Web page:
While databases like PubMed, Scopus, and Embase are better tools for searching journal literature, there are other sites which are more suitable for searching grey literature.
The term grey literature refers to research that is either unpublished or has been published in non-commercial form. As the growth of the Web has increased opportunities, grey literature is now freely available on many sites. However it is only selectively indexed by database vendors. Many organizations and individuals also provide access to their works online, and most of this material remains unindexed.
Examples of grey literature include:
For a more extensive listing see GreyNet's Document Types in Grey Literature
Jess Tyndall has produced an interesting paper in which she explores the relevance and advantages of grey literature in the research environment.
How low can you go? Towards a hierarchy of grey literature.
Presented at Dreaming08: Australian Library and Information Association Biennial Conference, 2-5 September 2008, Alice Springs.
The Fourth International Conference on Grey Literature held in Washington, DC, in October 1999 defined grey literature as: "that which is produced on all levels of government, academics, business and industry in print and electronic formats, but which is not controlled by commercial publishers."
The AACODS checklist, developed in 2010 by Jess Tyndall of Flinders University, is designed to enable evaluation and critical appraisal of this literature. It highlights the areas of Authority, Accuracy, Coverage, Objectivity, Date and Significance.
Google can be a useful search tool when looking for grey literature
One of the Google options which can be very helpful is site:
site:health.gov.au - will restrict your search to the Australian Goverment's Department of Health and Ageing web site
You can further focus your search by adding a topic
site:health.gov.au obesity - this will focus on Department of Health and Ageing material on obesity
You can also focus your search to look for specific filetypes
site:health.gov.au obesity filetype:doc - this search will retrieve Department of Health and Ageing .doc files on obesity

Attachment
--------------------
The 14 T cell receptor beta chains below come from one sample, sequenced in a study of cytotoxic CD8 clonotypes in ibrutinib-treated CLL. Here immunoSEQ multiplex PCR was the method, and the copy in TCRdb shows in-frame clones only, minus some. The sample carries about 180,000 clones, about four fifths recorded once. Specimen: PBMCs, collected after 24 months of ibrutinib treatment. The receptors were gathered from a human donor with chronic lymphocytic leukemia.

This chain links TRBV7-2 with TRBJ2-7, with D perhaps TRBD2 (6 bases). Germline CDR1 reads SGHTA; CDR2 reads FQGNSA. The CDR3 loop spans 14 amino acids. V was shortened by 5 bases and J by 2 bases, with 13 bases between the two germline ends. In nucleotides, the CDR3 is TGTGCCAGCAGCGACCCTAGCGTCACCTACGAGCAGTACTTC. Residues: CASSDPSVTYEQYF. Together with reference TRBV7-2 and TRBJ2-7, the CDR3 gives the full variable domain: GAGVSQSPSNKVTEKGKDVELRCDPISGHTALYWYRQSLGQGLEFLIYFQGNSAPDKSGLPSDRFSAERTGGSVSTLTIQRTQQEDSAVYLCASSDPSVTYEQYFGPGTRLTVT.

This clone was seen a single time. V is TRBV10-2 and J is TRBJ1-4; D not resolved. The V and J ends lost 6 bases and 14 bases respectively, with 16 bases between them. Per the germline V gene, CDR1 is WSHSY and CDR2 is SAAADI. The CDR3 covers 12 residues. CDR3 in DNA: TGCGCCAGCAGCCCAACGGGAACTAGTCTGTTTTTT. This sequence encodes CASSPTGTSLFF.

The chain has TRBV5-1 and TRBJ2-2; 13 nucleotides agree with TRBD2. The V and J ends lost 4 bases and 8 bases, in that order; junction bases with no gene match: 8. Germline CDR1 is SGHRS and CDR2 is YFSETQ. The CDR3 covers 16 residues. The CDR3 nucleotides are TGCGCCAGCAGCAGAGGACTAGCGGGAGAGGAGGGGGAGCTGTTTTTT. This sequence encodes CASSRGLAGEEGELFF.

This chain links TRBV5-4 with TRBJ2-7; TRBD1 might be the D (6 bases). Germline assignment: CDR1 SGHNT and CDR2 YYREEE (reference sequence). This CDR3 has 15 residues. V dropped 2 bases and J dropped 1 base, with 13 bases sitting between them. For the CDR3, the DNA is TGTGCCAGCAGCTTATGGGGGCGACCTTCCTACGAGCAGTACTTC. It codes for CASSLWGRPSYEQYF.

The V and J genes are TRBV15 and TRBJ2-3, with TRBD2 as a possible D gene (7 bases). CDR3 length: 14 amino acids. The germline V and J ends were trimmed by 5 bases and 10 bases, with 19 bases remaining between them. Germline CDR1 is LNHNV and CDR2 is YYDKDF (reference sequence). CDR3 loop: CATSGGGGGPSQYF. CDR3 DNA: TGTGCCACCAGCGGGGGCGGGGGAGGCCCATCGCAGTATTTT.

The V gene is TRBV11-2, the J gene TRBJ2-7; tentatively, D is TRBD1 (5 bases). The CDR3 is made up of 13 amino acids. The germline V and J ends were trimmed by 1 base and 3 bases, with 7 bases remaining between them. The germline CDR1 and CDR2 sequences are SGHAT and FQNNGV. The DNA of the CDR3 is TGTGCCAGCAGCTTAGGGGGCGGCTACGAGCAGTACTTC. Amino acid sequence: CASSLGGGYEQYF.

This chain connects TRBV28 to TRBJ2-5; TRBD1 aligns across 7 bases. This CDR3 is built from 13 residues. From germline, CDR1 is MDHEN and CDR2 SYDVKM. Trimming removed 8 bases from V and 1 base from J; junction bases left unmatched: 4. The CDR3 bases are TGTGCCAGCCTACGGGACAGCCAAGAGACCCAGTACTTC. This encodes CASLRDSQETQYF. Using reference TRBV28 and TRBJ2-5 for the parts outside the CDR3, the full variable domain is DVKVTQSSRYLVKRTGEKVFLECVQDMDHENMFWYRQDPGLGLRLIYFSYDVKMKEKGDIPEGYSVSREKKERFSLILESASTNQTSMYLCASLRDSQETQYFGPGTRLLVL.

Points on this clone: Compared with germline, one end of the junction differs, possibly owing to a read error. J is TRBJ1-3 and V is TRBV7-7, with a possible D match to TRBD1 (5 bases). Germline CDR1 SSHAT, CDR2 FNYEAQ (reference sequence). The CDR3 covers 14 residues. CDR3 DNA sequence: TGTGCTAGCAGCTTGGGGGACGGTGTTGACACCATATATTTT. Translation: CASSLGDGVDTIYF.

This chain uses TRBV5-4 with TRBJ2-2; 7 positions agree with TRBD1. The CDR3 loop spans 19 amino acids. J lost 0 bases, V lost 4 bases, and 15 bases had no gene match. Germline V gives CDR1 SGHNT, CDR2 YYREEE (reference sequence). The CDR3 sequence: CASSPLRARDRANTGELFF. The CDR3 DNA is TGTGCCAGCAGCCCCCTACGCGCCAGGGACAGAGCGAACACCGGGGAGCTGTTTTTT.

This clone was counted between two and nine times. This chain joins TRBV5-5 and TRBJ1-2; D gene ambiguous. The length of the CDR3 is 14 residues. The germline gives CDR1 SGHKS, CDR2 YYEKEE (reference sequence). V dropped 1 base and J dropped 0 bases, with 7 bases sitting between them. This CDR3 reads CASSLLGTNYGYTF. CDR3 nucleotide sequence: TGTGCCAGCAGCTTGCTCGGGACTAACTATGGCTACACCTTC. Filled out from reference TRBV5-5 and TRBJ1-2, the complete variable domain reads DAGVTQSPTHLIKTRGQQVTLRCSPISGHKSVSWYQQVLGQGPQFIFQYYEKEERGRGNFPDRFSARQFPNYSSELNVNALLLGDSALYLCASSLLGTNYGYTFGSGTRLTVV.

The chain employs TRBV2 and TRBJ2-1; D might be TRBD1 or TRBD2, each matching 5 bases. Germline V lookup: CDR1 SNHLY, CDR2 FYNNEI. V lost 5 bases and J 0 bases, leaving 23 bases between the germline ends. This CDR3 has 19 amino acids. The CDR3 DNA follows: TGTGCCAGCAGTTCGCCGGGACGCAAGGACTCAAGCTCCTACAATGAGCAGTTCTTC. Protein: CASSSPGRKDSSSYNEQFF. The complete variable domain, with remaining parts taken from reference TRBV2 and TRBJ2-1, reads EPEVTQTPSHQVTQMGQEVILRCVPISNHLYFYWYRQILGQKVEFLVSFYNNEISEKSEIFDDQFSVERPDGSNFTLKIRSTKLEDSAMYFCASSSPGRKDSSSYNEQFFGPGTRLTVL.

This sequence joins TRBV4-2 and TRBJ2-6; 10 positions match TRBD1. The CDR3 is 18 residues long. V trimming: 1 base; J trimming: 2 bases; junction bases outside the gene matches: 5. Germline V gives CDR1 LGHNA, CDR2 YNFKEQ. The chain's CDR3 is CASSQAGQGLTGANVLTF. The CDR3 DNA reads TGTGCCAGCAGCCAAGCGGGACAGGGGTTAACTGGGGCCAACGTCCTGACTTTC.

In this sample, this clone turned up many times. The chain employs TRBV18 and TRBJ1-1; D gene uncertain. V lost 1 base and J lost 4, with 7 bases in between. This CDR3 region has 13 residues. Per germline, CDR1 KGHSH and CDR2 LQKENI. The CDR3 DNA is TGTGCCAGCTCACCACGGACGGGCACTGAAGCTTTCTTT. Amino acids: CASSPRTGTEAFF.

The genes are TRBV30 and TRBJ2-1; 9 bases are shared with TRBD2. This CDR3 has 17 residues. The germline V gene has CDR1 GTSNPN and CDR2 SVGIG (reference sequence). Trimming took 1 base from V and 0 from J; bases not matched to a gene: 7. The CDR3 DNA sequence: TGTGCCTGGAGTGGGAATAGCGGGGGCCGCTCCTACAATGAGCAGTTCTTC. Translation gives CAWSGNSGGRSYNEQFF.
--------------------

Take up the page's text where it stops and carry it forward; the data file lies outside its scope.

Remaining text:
site:health.gov.au obesity filetype:pdf - this search will retrieve Department of Health and Ageing .pdf files on obesity
For a list of Google searchable file types see http://support.google.com/webmasters/bin/answer.py?hl=en&answer=35287
Google Advanced Search also allows you to limit your search to a site, or domain, eg. gov.au gov.uk, to a geographical region, to a file type, and to a language. It allows phrase searching in combination with multiple options.
Finding theses - in our collection, and from universities throughout the world. A collection of links to relevant sources.
Australasian Open Access Repositories
Maintained by the Australasian Open Access Strategy Group (AOASG)
The Council of Australian University Librarians (CAUL) maintain a list of repository contacts for repositories in Australian and New Zealand universities.
Grey Matters: a practical search tool for evidence-based medicine.
Produced by CADTH (Canadian Agency for Drugs and Technologies in Health).
GreySource, A Selection of Web-based Resources in Grey Literature
GreySource provides examples of grey literature to the average net-user and in so doing profiles organizations responsible for its production and/or processing. Only web-based resources that explicitly refer to the term grey literature (or its equivalent in any language) are listed. GreySource identifies the hyperlink directly embedded in a resource, thus allowing immediate and virtual exposure to grey literature.
Grey literature in meta-analyses of randomized trials of health care interventions
By S Hopewell, S McDonald, M Clarke, and M Egger. This review shows that published trials tend to be larger and show an overall greater treatment effect than grey trials. This has important implications for reviewers who need to ensure they identify grey trials, in order to minimise the risk of introducing bias into their review.
Cochrane Database of Systematic Reviews. 2007, April 18: (2)
MedNar : Deep Medical Web Search
A useful database for searching grey literature - the Advanced Search allows you to target specific organisations and government departments.
Universities world-wide now create institutional repositories to record the research conducted by academics. These are particularly useful sources of grey literature. OpenDOAR is a directory of open access academic repositories. As well as providing a simple repository list, OpenDOAR lets you search for repositories or search repository contents.
OpenGrey is a multidisciplinary European database, covering science, technology, biomedical science, economics, social science and humanities.
PIE (Prevention Information & Evidence eLibrary)
Designed to help you find the latest information and evidence in public health from news to grey literature.
PsycEXTRA is a database which combines bibliographic records with full-text professional and lay-audience literature such as legal testimony and amicus briefs, reports, conference materials, popular magazines, factsheets, grants, and web materials. It is a source for information, research and practice in the behavioural and social sciences and an archive of grey literature documenting psychology's development.
SUMSearch searches a number of key databases, such as MEDLINE, and the Database of Abstracts of Reviews of Effects (DARE) It also searches the National Guideline Clearinghouse and has been expanded to include reports from the Institute of Medicine, AHRQ Evidence-based Practice Centers, National Institute for Health and Clinical Excellence (UK), as well as the Cochrane, and Clinical Evidence. Please note that it is NOT suitable for use as a substitute for PubMed or Cochrane. Its advantage is its inclusion of some grey literature sources.